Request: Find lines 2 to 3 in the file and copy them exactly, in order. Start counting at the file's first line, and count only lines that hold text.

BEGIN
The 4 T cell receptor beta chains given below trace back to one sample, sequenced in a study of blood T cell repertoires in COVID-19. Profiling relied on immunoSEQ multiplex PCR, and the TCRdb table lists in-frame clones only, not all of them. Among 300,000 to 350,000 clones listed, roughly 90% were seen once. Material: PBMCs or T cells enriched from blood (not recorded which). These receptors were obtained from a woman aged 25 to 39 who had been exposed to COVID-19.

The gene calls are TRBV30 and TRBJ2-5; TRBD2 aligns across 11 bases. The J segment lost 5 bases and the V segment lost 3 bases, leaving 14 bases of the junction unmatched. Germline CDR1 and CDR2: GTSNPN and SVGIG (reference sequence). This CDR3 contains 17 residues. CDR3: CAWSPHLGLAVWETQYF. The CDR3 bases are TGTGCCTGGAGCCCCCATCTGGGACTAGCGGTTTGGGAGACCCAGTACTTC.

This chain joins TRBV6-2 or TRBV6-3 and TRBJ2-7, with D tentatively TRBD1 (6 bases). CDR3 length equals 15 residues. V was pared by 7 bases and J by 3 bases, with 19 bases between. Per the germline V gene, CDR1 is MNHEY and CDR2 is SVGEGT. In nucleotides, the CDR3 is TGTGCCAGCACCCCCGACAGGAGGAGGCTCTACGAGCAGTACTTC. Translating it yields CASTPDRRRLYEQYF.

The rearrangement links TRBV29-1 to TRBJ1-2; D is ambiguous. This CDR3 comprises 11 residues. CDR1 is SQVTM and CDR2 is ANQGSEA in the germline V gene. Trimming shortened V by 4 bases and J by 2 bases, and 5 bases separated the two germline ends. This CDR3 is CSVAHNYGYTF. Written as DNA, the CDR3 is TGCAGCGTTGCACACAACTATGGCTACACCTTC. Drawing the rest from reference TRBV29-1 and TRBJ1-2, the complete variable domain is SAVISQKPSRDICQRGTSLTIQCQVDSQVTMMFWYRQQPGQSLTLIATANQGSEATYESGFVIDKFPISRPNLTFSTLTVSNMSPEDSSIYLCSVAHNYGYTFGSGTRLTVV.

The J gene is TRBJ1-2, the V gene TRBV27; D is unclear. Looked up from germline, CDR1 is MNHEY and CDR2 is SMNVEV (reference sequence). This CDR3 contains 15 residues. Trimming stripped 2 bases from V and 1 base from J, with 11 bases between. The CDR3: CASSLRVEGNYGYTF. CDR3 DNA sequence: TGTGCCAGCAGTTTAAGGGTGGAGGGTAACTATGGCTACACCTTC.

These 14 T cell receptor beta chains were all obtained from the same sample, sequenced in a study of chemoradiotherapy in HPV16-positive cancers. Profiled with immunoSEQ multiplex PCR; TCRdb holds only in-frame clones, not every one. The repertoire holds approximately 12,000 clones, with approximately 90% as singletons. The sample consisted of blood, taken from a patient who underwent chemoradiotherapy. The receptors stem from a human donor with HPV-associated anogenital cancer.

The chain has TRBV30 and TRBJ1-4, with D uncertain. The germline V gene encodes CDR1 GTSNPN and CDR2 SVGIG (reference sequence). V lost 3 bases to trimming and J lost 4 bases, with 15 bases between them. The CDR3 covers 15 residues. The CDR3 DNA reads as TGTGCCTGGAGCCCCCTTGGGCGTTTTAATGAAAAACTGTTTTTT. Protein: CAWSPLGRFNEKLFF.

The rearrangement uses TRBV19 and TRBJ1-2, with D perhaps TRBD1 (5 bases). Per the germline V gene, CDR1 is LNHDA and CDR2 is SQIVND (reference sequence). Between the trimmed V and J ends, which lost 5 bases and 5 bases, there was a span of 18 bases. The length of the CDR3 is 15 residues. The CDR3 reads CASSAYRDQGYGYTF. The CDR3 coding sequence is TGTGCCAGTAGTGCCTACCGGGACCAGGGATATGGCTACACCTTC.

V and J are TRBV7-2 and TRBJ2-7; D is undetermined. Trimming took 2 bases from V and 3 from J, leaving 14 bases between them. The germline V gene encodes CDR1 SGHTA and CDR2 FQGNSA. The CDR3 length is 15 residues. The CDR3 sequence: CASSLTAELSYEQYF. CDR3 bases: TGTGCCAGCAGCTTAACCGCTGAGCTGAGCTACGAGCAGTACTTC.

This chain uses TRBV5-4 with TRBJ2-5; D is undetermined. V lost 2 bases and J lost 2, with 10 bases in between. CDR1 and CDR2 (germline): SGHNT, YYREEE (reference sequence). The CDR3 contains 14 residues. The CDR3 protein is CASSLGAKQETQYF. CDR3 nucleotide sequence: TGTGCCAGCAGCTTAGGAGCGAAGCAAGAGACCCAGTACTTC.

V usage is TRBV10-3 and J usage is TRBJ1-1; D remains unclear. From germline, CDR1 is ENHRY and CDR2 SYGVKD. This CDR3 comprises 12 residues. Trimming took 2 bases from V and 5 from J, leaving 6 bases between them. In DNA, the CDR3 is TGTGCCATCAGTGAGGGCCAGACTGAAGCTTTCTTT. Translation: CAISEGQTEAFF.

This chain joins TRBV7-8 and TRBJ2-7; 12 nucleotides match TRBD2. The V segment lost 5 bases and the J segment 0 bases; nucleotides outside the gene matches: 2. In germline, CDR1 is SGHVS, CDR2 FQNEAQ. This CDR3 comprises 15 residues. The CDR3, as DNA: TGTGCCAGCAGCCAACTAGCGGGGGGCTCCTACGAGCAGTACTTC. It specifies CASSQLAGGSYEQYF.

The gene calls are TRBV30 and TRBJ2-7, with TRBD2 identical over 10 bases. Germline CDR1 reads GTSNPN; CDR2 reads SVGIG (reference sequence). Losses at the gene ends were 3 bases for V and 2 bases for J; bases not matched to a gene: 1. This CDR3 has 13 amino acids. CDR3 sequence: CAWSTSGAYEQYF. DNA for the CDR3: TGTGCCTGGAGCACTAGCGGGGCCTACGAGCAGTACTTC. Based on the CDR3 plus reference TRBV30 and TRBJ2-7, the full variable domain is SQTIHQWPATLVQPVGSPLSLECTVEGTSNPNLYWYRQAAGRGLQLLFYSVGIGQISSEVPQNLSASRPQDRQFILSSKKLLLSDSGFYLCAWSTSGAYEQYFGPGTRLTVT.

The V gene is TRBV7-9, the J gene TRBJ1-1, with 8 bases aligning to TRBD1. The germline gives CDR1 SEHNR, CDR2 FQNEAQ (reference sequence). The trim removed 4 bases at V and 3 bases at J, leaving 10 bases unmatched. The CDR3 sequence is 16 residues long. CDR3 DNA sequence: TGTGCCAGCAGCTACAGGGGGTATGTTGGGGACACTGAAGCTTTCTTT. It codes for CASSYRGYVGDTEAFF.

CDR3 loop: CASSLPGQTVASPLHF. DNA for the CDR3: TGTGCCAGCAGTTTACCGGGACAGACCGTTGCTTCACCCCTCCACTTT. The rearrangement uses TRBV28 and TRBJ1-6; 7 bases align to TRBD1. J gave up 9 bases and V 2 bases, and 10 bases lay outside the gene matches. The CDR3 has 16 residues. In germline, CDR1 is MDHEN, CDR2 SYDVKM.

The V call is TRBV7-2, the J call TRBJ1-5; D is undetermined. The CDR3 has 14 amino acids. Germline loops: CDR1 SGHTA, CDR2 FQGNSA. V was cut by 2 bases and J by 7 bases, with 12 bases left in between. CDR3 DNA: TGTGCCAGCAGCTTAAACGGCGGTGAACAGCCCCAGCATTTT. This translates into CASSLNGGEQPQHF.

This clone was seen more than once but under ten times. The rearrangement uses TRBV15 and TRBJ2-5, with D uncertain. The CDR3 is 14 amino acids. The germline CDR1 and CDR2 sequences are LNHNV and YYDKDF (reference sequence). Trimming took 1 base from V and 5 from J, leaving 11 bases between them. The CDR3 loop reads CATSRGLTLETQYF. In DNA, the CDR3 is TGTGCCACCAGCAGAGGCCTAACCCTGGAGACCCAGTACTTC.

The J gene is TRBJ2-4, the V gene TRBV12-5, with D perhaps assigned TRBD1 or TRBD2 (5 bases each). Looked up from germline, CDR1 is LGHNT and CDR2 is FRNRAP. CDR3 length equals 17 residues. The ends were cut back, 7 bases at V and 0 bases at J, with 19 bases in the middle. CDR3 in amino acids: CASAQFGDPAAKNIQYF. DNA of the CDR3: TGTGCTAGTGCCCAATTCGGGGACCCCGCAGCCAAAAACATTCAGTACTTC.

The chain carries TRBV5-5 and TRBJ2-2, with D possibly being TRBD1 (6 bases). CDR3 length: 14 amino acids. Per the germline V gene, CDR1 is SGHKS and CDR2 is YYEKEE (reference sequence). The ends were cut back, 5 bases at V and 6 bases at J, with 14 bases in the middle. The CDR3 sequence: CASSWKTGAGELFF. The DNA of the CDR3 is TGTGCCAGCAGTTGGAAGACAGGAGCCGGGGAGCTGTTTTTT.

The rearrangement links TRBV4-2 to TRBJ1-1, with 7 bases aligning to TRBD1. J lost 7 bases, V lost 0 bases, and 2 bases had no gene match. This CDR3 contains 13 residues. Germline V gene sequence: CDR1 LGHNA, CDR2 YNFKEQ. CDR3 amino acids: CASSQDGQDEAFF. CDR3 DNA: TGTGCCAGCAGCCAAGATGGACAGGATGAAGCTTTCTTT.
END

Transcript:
The gene calls are TRBV30 and TRBJ2-5; TRBD2 aligns across 11 bases. The J segment lost 5 bases and the V segment lost 3 bases, leaving 14 bases of the junction unmatched. Germline CDR1 and CDR2: GTSNPN and SVGIG (reference sequence). This CDR3 contains 17 residues. CDR3: CAWSPHLGLAVWETQYF. The CDR3 bases are TGTGCCTGGAGCCCCCATCTGGGACTAGCGGTTTGGGAGACCCAGTACTTC.

This chain joins TRBV6-2 or TRBV6-3 and TRBJ2-7, with D tentatively TRBD1 (6 bases). CDR3 length equals 15 residues. V was pared by 7 bases and J by 3 bases, with 19 bases between. Per the germline V gene, CDR1 is MNHEY and CDR2 is SVGEGT. In nucleotides, the CDR3 is TGTGCCAGCACCCCCGACAGGAGGAGGCTCTACGAGCAGTACTTC. Translating it yields CASTPDRRRLYEQYF.